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Evidence for the effectiveness of minimum pricing of alcohol: a systematic review and assessment using the Bradford Hill criteria for causality
  1. Sadie Boniface1,
  2. Jack W Scannell2,
  3. Sally Marlow1
  1. 1Department of Psychology and Neuroscience, National Addiction Centre, Institute of Psychiatry, King's College London, London, UK
  2. 2School of Social and Political Science, University of Edinburgh, Edinburgh, UK
  1. Correspondence to Dr Sadie Boniface; sadie.boniface{at}


Objectives To assess the evidence for price-based alcohol policy interventions to determine whether minimum unit pricing (MUP) is likely to be effective.

Design Systematic review and assessment of studies according to Preferred Reporting Items for Systematic Reviews and Meta-Analyses (PRISMA) guidelines, against the Bradford Hill criteria for causality. Three electronic databases were searched from inception to February 2017. Additional articles were found through hand searching and grey literature searches.

Criteria for selecting studies We included any study design that reported on the effect of price-based interventions on alcohol consumption or alcohol-related morbidity, mortality and wider harms. Studies reporting on the effects of taxation or affordability and studies that only investigated price elasticity of demand were beyond the scope of this review. Studies with any conflict of interest were excluded. All studies were appraised for methodological quality.

Results Of 517 studies assessed, 33 studies were included: 26 peer-reviewed research studies and seven from the grey literature. All nine of the Bradford Hill criteria were met, although different types of study satisfied different criteria. For example, modelling studies complied with the consistency and specificity criteria, time series analyses demonstrated the temporality and experiment criteria, and the analogy criterion was fulfilled by comparing the findings with the wider literature on taxation and affordability.

Conclusions Overall, the Bradford Hill criteria for causality were satisfied. There was very little evidence that minimum alcohol prices are not associated with consumption or subsequent harms. However the overall quality of the evidence was variable, a large proportion of the evidence base has been produced by a small number of research teams, and the quantitative uncertainty in many estimates or forecasts is often poorly communicated outside the academic literature. Nonetheless, price-based alcohol policy interventions such as MUP are likely to reduce alcohol consumption, alcohol-related morbidity and mortality.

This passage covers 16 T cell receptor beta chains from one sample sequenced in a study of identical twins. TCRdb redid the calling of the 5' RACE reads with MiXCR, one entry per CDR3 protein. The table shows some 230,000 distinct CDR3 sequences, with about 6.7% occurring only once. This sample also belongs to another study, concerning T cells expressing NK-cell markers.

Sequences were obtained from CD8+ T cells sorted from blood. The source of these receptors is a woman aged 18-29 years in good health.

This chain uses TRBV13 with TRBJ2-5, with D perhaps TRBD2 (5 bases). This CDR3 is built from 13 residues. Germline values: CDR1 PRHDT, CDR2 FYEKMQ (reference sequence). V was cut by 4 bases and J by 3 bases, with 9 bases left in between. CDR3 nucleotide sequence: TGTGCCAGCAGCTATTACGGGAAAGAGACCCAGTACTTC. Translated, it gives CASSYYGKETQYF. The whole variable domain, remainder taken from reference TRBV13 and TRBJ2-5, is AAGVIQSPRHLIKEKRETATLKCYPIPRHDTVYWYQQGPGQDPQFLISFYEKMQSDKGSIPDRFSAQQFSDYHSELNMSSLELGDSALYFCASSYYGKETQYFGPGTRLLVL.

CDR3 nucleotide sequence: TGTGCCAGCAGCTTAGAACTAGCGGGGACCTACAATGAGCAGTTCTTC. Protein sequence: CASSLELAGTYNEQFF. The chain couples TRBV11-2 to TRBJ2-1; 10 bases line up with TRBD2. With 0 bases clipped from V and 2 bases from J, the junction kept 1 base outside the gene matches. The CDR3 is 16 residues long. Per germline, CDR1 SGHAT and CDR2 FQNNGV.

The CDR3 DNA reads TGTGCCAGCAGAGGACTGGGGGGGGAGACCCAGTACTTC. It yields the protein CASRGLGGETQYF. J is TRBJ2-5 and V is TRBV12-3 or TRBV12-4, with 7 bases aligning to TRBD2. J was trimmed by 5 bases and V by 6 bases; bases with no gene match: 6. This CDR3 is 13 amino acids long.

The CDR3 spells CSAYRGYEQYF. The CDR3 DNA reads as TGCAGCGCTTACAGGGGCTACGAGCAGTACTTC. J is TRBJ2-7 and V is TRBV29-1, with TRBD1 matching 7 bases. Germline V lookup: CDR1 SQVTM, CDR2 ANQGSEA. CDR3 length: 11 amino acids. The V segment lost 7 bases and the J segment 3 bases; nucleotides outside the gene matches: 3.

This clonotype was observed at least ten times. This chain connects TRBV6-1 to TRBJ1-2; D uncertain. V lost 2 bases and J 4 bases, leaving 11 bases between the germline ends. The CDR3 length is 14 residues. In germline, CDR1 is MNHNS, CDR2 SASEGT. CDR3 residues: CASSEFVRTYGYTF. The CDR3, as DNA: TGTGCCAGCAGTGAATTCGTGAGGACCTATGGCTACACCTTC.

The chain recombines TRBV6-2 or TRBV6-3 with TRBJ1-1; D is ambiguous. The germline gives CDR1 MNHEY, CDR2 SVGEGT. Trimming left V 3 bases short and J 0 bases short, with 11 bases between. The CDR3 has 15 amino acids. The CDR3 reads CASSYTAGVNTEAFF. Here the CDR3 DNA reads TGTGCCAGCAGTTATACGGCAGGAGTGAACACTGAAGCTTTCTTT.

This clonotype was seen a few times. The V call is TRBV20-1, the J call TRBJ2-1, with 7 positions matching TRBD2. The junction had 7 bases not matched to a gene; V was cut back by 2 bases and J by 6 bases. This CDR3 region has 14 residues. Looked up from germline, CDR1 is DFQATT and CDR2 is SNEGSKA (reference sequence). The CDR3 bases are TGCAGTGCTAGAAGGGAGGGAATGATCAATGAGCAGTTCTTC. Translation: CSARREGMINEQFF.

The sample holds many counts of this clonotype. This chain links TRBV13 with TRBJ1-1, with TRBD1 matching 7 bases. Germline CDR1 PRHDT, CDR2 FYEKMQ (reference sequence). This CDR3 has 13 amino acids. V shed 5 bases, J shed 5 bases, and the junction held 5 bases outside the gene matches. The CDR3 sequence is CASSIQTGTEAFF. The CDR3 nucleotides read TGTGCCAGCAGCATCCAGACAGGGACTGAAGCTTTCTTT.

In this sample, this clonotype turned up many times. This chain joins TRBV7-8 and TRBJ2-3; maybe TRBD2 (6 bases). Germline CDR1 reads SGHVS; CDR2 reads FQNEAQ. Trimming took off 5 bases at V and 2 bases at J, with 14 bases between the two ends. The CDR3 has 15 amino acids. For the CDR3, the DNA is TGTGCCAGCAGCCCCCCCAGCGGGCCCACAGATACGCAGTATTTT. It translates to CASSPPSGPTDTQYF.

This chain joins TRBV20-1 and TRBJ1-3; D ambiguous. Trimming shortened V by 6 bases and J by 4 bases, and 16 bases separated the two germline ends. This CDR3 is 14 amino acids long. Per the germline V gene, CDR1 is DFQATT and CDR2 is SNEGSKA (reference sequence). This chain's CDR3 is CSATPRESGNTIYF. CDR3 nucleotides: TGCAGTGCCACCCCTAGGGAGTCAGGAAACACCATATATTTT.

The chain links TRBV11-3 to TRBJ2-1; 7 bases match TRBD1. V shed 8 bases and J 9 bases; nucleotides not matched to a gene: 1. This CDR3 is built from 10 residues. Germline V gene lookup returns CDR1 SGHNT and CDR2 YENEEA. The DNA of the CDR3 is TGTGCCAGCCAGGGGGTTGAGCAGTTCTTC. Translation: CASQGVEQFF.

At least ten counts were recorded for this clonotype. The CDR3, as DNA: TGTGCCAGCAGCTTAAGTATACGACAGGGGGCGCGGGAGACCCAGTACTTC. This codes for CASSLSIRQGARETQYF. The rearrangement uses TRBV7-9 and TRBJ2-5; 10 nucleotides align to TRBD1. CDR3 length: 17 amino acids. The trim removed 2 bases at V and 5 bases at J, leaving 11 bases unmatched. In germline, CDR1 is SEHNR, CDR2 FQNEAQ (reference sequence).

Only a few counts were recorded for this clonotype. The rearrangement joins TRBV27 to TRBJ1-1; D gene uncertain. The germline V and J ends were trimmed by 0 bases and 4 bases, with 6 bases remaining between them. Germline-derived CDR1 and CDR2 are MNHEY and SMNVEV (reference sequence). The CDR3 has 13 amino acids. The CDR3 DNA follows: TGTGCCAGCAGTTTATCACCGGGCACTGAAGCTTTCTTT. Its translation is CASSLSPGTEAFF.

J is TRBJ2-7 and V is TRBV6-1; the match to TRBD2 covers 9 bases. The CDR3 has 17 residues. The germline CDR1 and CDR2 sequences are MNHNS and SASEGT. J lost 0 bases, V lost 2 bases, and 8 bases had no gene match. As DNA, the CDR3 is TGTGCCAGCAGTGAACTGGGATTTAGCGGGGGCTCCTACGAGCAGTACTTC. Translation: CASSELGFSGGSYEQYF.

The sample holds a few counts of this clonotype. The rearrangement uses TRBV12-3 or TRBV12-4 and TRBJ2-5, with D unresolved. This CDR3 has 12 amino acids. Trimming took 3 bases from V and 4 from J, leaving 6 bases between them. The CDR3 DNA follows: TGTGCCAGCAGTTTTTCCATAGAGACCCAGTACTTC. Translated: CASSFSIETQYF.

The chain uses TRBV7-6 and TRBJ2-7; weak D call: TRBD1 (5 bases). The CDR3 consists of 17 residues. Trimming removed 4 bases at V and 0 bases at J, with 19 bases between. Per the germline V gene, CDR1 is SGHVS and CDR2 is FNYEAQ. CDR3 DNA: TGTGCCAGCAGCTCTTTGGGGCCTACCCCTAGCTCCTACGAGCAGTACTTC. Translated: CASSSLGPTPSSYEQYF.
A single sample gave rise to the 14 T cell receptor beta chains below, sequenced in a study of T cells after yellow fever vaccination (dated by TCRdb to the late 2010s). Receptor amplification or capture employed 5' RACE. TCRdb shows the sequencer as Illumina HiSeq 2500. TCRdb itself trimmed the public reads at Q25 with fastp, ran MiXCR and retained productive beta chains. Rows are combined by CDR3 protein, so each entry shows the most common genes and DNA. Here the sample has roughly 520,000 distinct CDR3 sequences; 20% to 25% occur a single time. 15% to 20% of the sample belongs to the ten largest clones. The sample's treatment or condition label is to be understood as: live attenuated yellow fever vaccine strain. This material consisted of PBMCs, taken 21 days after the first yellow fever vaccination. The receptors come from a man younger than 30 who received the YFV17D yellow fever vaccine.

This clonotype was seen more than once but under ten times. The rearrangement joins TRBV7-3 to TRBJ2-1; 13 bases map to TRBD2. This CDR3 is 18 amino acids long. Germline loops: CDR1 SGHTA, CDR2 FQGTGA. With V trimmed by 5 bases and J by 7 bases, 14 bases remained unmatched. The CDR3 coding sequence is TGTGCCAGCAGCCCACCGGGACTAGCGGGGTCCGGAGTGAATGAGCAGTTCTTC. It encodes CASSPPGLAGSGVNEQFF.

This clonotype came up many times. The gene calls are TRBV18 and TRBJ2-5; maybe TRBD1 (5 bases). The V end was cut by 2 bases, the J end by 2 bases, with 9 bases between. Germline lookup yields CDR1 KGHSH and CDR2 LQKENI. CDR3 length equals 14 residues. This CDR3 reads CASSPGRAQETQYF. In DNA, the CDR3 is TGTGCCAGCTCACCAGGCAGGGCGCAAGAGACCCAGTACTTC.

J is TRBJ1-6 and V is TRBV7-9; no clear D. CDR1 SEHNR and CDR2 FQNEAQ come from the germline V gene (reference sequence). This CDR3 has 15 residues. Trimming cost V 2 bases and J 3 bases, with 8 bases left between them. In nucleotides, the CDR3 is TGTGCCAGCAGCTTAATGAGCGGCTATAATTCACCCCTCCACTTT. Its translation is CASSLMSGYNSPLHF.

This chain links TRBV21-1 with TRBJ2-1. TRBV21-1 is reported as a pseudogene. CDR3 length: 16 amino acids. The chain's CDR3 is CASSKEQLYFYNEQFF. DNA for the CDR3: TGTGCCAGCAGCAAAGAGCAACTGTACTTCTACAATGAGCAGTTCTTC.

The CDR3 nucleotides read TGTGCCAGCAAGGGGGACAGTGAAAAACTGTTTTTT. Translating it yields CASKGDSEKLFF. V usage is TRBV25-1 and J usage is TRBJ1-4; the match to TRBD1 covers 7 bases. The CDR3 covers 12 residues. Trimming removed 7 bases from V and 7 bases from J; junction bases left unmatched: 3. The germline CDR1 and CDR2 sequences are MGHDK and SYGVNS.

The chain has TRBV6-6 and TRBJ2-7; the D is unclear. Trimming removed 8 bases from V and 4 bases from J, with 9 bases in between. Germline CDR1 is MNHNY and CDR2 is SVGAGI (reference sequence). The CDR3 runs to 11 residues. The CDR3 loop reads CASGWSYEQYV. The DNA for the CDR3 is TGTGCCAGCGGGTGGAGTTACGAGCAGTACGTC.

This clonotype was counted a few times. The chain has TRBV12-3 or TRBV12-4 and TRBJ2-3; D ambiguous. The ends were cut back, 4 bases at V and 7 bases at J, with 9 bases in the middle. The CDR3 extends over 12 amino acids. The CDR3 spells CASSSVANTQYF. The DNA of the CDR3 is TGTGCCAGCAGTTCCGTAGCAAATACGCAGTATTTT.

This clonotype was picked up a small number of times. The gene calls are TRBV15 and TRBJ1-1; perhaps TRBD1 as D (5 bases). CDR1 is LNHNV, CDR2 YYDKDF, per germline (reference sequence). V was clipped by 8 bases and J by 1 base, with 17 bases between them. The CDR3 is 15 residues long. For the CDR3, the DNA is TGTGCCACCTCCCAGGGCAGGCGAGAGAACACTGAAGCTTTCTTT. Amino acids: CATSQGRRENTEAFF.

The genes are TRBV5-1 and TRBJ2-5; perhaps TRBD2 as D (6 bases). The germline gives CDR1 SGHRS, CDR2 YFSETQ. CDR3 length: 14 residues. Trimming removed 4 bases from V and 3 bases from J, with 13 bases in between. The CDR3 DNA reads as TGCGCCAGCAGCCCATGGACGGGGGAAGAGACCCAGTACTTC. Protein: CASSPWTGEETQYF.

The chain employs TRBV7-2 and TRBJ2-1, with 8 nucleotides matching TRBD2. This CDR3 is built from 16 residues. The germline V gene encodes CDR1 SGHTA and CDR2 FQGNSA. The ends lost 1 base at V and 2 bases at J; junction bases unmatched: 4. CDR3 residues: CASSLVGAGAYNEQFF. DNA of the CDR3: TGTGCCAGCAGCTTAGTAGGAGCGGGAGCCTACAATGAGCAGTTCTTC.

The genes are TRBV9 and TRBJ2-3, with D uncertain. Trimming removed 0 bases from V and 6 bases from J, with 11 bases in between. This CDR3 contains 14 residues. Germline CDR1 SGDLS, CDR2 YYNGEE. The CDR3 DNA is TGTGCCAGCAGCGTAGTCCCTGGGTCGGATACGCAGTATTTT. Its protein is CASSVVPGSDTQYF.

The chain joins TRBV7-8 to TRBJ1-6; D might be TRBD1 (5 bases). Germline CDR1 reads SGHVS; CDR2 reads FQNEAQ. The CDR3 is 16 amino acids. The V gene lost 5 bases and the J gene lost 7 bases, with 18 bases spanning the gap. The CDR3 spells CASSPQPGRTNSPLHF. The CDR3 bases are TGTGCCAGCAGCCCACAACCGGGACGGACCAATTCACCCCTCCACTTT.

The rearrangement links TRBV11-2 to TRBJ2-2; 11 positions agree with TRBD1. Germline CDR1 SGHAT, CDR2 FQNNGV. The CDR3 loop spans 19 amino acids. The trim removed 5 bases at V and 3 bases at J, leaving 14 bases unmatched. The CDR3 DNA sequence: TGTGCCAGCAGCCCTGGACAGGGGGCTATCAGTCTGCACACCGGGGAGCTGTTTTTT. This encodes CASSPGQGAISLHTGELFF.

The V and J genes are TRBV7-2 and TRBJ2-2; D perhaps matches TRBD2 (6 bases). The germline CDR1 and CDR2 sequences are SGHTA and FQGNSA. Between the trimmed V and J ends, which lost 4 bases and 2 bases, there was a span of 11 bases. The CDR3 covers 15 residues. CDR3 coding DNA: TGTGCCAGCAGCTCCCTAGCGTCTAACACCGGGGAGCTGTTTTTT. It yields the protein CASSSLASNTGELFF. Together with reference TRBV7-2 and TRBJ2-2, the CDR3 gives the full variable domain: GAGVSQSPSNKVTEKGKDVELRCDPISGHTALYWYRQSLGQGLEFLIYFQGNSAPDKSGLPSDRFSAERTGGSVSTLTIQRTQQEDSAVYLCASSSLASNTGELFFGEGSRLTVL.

• alcohol
  • policy
  • minimum unit pricing
  • Bradford Hill

This is an Open Access article distributed in accordance with the terms of the Creative Commons Attribution (CC BY 4.0) license, which permits others to distribute, remix, adapt and build upon this work, for commercial use, provided the original work is properly cited. See:

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  • Contributors SM conceived the idea. SB conducted the initial search. SM and SM contributed to independently reviewing abstracts, hand-searching reference lists, completing data extraction and conducting quality appraisal. All authors contributed to the analysis and interpretation of the results and contributed to writing the manuscript. SB is guarantor.

  • Funding Open access for this article was funded by King's College London Open Scholarship Fund.

  • Competing interests SB and SM work at King's College London, which as an institution is listed as a member of the Alcohol Health Alliance. SM has received funding indirectly from UKCTAS, which as an institution is also listed as a member of the Alcohol Health Alliance. None of the authors have any relationship with the Alcohol Health Alliance.

  • Provenance and peer review Not commissioned; externally peer reviewed.

  • Data sharing statement No additional data are available.

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